Robo advisors are becoming commonplace thanks to their considerably cheaper offerings than those provided by human wealth managers. The transparent fee and no-conflict-of-interest structure is appealing to a new generation of investors (over 60% of robo advisor clients are under 35)......but the $20b currently under management is still tiny compared to the $17t managed by human advisors.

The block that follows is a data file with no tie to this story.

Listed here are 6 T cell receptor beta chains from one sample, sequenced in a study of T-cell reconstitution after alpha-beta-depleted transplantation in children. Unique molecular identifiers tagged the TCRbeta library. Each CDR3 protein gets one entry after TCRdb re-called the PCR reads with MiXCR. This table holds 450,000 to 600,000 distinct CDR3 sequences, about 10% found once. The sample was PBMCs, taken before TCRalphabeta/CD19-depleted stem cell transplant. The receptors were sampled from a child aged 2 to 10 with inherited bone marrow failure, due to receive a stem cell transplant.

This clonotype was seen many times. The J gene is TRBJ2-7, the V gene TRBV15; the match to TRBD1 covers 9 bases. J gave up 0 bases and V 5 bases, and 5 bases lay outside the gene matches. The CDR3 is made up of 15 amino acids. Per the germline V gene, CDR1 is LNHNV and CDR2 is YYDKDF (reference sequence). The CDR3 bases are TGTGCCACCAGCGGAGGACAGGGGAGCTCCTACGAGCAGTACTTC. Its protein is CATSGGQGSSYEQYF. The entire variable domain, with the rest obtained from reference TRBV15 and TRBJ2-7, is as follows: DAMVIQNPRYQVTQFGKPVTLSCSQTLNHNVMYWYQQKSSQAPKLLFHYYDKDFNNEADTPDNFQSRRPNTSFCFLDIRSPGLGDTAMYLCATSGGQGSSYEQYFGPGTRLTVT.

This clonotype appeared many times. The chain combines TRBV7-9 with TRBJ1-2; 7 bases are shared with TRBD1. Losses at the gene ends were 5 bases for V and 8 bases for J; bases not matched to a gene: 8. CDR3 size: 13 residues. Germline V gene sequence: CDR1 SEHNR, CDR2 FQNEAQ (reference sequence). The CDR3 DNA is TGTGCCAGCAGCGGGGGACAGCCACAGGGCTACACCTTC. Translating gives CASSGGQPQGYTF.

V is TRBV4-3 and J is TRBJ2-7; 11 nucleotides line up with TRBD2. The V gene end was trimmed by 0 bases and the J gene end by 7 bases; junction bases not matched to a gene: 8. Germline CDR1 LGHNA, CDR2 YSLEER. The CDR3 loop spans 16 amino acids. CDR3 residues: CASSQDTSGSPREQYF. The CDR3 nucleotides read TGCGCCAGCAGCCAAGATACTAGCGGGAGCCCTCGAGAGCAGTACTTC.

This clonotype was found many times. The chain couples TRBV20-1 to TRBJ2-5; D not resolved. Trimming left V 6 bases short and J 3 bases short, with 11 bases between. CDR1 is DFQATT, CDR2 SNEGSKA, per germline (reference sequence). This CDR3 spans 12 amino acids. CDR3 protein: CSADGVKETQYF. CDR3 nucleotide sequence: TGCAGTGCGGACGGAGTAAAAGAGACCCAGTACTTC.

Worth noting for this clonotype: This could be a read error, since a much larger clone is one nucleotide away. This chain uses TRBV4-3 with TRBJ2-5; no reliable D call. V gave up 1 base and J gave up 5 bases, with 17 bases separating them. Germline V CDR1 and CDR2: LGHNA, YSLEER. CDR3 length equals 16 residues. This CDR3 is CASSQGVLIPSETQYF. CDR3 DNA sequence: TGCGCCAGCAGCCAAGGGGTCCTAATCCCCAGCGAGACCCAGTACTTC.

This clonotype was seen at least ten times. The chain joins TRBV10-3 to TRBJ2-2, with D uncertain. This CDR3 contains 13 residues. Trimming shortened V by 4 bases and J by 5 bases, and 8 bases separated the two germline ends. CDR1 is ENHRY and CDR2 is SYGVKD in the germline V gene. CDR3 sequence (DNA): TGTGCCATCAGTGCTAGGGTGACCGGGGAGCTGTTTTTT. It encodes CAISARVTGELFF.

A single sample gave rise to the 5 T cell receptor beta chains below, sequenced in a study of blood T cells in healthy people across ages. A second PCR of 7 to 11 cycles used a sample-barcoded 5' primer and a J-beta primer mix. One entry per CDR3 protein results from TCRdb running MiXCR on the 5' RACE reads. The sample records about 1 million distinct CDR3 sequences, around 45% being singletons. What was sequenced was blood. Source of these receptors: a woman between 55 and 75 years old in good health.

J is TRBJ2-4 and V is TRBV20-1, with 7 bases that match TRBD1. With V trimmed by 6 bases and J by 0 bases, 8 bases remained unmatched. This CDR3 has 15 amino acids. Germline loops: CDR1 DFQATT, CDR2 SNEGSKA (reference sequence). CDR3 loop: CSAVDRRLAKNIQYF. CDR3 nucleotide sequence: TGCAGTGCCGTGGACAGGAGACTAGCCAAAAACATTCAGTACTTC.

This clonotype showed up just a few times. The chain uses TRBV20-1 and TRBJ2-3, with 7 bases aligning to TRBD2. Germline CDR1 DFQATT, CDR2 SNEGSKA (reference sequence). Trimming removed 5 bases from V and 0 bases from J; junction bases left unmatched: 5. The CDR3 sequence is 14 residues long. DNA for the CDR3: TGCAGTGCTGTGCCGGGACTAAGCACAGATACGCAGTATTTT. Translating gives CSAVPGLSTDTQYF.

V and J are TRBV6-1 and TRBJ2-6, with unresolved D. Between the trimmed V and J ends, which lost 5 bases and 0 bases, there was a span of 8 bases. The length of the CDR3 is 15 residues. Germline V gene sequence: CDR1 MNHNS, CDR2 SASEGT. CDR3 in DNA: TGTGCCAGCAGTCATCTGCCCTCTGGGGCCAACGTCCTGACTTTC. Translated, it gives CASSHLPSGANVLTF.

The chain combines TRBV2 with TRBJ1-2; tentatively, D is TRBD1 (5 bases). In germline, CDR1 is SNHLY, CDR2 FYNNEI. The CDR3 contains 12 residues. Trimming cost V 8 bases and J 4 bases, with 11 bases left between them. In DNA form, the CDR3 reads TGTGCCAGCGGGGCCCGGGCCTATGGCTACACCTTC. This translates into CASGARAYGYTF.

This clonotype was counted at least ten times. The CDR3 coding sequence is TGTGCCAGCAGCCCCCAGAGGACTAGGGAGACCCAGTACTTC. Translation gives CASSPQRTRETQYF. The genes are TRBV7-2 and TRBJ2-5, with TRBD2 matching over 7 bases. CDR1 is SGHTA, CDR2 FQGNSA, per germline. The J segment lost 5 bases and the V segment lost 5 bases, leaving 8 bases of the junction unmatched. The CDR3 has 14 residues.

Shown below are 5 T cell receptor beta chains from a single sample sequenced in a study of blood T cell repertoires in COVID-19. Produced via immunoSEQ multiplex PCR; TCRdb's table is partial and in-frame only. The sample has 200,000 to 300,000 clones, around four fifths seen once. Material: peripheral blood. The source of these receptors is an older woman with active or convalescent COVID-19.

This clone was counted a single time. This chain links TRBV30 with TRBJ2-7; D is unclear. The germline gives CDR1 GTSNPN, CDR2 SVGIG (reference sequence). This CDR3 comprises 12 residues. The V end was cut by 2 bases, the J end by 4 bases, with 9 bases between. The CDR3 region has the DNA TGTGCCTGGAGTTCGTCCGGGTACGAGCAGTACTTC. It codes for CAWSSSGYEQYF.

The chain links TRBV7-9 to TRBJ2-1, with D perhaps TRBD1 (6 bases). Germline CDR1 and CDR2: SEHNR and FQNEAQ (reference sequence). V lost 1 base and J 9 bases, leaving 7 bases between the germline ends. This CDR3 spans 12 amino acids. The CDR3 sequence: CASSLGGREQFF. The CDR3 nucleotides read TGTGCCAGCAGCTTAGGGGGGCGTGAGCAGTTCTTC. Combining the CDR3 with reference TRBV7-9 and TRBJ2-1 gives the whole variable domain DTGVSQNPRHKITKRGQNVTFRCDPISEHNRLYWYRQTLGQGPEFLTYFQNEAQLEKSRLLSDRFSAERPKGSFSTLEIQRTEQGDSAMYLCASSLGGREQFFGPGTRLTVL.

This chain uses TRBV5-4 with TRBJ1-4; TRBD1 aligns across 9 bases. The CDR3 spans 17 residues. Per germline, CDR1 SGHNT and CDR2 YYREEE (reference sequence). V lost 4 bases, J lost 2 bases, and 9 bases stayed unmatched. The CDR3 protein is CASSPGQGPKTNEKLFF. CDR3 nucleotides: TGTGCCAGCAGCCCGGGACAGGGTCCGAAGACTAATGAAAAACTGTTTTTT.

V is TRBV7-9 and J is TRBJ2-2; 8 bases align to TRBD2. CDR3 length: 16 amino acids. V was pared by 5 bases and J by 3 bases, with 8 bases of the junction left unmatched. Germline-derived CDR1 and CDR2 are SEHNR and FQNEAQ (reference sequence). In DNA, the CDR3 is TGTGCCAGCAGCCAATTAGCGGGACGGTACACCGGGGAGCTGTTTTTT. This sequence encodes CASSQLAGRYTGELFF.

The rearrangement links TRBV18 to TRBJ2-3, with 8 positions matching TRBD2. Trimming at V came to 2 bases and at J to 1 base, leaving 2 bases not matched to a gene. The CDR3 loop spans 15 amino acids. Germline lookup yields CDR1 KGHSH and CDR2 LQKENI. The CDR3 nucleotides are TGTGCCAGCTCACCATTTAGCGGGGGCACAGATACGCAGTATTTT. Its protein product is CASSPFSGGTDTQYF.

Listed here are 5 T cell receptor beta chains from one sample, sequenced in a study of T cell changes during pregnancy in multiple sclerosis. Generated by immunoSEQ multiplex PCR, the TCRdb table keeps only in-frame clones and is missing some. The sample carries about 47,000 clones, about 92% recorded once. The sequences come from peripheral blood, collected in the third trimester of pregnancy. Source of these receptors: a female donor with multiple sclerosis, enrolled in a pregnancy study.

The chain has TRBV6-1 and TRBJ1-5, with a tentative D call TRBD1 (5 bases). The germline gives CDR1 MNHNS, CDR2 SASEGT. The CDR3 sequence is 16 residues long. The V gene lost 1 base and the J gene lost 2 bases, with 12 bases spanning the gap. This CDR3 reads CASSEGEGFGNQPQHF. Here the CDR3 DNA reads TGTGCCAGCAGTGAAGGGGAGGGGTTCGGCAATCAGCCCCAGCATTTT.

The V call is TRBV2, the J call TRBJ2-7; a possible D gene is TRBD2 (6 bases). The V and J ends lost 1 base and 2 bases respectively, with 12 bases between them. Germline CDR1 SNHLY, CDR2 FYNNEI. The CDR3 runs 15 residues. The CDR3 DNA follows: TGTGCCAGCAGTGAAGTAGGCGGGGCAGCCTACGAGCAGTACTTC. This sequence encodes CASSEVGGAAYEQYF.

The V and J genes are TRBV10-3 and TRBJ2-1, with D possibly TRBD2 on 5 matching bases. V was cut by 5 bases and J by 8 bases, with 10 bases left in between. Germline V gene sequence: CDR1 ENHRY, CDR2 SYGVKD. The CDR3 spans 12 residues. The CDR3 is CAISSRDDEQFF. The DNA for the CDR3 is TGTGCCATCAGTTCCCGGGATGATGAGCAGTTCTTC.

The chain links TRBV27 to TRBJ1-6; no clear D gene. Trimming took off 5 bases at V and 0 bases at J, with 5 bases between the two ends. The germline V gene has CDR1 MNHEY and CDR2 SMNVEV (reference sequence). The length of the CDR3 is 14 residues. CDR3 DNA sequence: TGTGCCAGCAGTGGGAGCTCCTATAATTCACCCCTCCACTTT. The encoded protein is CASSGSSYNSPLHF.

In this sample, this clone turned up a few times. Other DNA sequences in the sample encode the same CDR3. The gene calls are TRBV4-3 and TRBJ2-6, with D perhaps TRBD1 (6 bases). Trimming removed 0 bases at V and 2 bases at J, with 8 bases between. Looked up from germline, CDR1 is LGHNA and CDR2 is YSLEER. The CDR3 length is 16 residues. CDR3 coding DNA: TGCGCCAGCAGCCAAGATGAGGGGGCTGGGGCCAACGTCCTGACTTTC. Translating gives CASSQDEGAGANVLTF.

AS PROBLEMS GO, the suspicion that you are being overcharged by a private wealth manager is one of the better ones to have in life. But even millionaires who are regularly invited out to lunch by their banker tire of the 1-3% annual fee they have to cough up for his investment advice. Many mere submillionaires may well be paying similar rates for an asset-management professional to administer their pension pot, often without being aware of it. Could a computer not do an equally good job dishing out standardised guidance on how much they should invest respectively in shares, bonds and other assets?